∗ There is a little difference between Captain Folger's statement and the real facts of those early days, as handed down through succeeding generations, from those (especially Susanna, the girl of fifteen from Tahiti) who were eye witnesses of the dreadful scenes that took place, when bloodshed followed treachery in their dealings between master and servant,
"All the children of the deceased mutineers speak tolerable English; some of them are grown to the size of men and women; and, to do them justice, I think them a very humane and hospitable people; and whatever may have been the errors or crimes of Smith, the mutineer, in times back, he is at present a worthy man, and may be useful to navigators who traverse this immense ocean.
"Such is the history of Christian and his associates. Be it remembered that this island is scantily supplied with fresh water, so that it is impossible for a ship to get a supply. I place it in latitude 25° 2′ south, and 130° west longitude, from my last lunar observation.
"Sunday, 7 February.—Light airs from the east ward and very hot. The ship laying off and on, I stayed on shore with the friendly Smith and his truly good people until 4 P. M., then left them and went on board and made sail, steering southeast and southeast by east, bound for Massafuero, having received from the people on shore some hogs, cocoanuts, and plantains. At noon the isle bore northwest by north by compass 34′ dist. Latitude observation 25° 31′ south, etc."
After Captain Folger's accidental discovery of the little colony on Pitcairn Island, nothing more was known or heard of them for a period of nearly six years. In the year 1814 H. M. ships Briton and Tagus, commanded respectively by Captains Staines and Pipon, out on a cruise and returning to Valparaiso from the Marquesas, passed near the island. So strange was the sight of a ship that when these two were first descried approaching the island, the young woman who first saw them ran to make it known to the rest by saying that "two paafata (wooden flooring erected on four posts, on which the feed for their goats was kept) were floating in toward the shore, with their posts turned wrong end up." But the experienced eye of John Adams soon discerned what the visitors were.
As for the people on board, they were not a little surprised to see from their vessels the land laid out in regular plantations. The houses, too, that could be seen were different in make from those of the other islands they had lately visited. In a short time a canoe was seen paddling off towards the ships. To the astonishment of those on board, the visitors from the shore, on coming near enough to speak to those on the Briton, called out in plain English, "Won't you heave us a rope now?" A rope was thrown them, and they were warmly welcomed on board.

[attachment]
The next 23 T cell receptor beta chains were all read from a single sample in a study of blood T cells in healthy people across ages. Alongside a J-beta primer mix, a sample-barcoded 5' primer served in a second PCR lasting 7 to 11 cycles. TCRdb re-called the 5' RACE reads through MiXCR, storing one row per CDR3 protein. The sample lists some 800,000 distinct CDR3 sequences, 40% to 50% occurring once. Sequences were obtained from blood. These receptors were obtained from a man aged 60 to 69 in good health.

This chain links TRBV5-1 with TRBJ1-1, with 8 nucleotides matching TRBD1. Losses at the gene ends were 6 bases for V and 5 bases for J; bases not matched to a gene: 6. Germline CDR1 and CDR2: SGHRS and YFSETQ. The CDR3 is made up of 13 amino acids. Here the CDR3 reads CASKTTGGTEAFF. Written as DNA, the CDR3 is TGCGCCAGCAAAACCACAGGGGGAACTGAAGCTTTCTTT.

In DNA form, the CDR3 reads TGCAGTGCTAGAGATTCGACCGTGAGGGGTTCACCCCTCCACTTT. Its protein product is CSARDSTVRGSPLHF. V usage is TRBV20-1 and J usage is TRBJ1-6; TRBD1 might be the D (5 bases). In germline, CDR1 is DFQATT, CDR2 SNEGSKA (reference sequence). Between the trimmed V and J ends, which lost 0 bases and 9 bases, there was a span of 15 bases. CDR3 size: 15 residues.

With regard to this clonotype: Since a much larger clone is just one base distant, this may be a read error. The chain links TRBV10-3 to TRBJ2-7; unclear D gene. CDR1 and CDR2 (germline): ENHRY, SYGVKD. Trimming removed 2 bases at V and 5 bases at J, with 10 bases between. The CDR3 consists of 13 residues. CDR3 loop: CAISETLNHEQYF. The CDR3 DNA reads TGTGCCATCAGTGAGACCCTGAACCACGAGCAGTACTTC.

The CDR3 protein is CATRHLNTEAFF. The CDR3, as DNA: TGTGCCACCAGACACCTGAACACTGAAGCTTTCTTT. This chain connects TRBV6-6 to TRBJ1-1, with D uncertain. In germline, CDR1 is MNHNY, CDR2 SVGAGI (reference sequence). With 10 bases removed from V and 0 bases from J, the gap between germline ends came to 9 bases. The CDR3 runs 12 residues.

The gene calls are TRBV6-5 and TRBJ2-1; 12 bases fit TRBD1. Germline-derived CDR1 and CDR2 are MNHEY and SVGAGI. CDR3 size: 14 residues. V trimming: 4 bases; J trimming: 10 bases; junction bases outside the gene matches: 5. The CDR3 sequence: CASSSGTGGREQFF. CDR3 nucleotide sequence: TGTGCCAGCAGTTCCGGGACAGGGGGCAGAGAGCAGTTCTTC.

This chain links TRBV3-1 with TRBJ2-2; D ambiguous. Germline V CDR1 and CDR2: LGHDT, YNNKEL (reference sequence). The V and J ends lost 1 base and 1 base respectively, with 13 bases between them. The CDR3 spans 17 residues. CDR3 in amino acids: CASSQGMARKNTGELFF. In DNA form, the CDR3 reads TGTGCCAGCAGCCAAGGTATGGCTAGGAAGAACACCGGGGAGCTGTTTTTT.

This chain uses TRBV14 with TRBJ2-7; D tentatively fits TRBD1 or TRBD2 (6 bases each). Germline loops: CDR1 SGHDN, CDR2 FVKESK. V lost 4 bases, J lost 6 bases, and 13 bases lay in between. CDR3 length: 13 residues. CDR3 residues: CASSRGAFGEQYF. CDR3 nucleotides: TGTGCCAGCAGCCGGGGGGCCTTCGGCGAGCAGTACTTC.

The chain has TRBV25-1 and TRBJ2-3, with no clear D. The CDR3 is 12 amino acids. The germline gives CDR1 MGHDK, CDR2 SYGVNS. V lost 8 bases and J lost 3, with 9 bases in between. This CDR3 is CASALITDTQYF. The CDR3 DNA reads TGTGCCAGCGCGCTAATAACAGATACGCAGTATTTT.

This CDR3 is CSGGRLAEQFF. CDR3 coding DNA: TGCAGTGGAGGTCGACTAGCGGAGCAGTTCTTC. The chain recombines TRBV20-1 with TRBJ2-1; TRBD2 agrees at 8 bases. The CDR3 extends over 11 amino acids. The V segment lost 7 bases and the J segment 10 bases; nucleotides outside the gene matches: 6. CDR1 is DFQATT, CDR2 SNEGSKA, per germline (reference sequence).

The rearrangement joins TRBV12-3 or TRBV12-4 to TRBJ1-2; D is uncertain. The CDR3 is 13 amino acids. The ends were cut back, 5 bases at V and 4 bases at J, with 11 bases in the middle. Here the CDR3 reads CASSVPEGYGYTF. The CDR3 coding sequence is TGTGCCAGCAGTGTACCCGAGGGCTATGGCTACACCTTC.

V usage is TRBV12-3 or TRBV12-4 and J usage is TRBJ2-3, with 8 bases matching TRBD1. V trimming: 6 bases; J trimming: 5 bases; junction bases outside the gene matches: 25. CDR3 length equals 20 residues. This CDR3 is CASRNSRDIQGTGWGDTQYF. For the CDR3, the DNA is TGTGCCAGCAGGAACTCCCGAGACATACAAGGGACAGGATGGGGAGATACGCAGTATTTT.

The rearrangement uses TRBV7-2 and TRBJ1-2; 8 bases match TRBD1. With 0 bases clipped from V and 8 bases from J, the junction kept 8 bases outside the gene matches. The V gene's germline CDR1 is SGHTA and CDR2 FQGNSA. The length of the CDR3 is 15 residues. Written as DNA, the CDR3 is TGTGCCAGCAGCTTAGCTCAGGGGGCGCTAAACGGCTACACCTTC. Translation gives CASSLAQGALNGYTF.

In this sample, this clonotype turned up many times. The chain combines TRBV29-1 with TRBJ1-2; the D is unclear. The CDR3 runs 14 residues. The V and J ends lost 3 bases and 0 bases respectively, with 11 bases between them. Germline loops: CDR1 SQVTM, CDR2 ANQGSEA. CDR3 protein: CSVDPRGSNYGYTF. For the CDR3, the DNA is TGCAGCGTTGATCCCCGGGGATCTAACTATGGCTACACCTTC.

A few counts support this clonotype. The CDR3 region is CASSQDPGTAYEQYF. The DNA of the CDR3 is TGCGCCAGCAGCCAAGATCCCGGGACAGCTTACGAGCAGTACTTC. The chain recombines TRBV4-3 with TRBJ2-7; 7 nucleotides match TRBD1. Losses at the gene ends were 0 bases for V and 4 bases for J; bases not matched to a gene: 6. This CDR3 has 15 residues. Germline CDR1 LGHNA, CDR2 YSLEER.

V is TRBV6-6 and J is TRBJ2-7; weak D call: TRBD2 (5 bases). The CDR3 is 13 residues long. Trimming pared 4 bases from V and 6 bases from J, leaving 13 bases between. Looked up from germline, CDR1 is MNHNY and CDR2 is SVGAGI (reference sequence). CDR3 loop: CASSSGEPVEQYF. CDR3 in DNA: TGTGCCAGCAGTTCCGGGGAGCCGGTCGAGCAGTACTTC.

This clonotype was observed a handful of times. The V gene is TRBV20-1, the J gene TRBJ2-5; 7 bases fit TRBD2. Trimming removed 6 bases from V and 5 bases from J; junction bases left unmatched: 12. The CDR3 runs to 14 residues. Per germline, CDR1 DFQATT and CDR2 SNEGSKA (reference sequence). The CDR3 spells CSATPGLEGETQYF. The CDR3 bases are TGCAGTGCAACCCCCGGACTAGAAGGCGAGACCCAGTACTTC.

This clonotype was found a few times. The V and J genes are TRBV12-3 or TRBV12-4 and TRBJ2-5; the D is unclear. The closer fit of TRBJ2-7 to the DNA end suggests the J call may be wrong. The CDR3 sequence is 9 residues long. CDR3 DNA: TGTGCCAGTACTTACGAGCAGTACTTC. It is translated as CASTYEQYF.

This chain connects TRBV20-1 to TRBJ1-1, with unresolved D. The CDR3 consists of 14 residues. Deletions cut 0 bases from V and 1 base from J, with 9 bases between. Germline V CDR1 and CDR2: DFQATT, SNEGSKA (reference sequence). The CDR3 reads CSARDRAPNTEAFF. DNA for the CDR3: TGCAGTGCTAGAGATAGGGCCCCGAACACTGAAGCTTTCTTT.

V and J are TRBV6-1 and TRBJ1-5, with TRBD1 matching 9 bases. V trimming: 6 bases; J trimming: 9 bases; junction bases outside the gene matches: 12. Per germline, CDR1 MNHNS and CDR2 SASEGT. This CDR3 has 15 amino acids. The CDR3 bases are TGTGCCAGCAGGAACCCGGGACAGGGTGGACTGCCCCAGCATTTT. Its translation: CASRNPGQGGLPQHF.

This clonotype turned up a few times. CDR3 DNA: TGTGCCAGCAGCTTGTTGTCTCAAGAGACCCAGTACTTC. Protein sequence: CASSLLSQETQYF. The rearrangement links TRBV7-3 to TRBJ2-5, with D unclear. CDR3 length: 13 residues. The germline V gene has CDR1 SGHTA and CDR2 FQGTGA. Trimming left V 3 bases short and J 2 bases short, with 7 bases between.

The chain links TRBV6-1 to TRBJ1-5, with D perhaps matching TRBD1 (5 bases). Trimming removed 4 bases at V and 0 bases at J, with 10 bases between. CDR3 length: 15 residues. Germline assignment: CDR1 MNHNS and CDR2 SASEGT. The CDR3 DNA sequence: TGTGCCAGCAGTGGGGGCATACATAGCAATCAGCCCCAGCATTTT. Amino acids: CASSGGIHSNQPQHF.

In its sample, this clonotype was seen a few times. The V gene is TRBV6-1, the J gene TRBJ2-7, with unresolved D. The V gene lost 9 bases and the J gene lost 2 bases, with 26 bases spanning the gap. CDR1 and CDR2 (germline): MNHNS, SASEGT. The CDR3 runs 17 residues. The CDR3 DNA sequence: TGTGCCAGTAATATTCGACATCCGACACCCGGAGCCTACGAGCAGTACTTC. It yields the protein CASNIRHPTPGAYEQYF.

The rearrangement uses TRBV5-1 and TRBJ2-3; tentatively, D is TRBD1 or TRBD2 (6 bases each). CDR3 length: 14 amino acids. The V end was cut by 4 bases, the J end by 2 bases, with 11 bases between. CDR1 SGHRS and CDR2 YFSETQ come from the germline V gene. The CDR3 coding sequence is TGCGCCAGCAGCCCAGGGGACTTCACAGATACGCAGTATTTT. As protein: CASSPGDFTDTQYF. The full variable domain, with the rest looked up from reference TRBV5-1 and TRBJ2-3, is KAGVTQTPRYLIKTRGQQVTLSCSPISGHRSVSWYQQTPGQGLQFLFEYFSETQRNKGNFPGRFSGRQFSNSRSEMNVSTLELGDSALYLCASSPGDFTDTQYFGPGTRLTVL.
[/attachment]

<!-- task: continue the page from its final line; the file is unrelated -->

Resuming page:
The mystery was explained when, on being questioned, they said that they were Thursday October Christian, son of Fletcher Christian, the mutineer, and George Young, son of the midshipman Edward Young. The former was named after the day and month of his birth. He was described as a "tall and handsome young man about twenty-four years of age, his scanty clothing consisting of a waistcloth, while he wore a broad-brimmed straw hat adorned with black cock's feathers." His companion, George Young, was said to be a "fine, noble-looking youth, 17 or i8 years of age." On being invited below, and having food set before them, they further astonished their kind entertainers by reverently asking a blessing before partaking of their food. In reply to a question they said that the good custom had been taught them by John Adams. Every kindness was shown to the two young men, and when they were taken to see a cow that was on board the ship, they created some amusement by asking whether the animal was "a huge goat or a horned sow."
Captain Sir Thomas Staines went on shore, and was agreeably surprised to find the youthful colony living harmoniously together under the patriarchal rule of John Adams. Great fears were entertained by the humble islanders lest their only instructor and teacher should be removed from them, more especially as he had fully decided to give himself up should he be required to do so. But the Tahitian women pleaded strongly that he might be allowed to remain, and, clinging to John Adams, weeping while they pleaded, the humane captain, himself deeply touched at the scene, resolved not to disturb them. At the same time he advised Adams not to go down to the landing place, where the boat was, himself making the excuse that the path to the beach was sufficiently rough and stony for the old man not to venture. The advice was followed, Adams accompanying the kind-hearted captain only part of the way. Thanking him for the thoughtful consideration shown to himself and people, he bade Captain Staines farewell, and returned to the little village.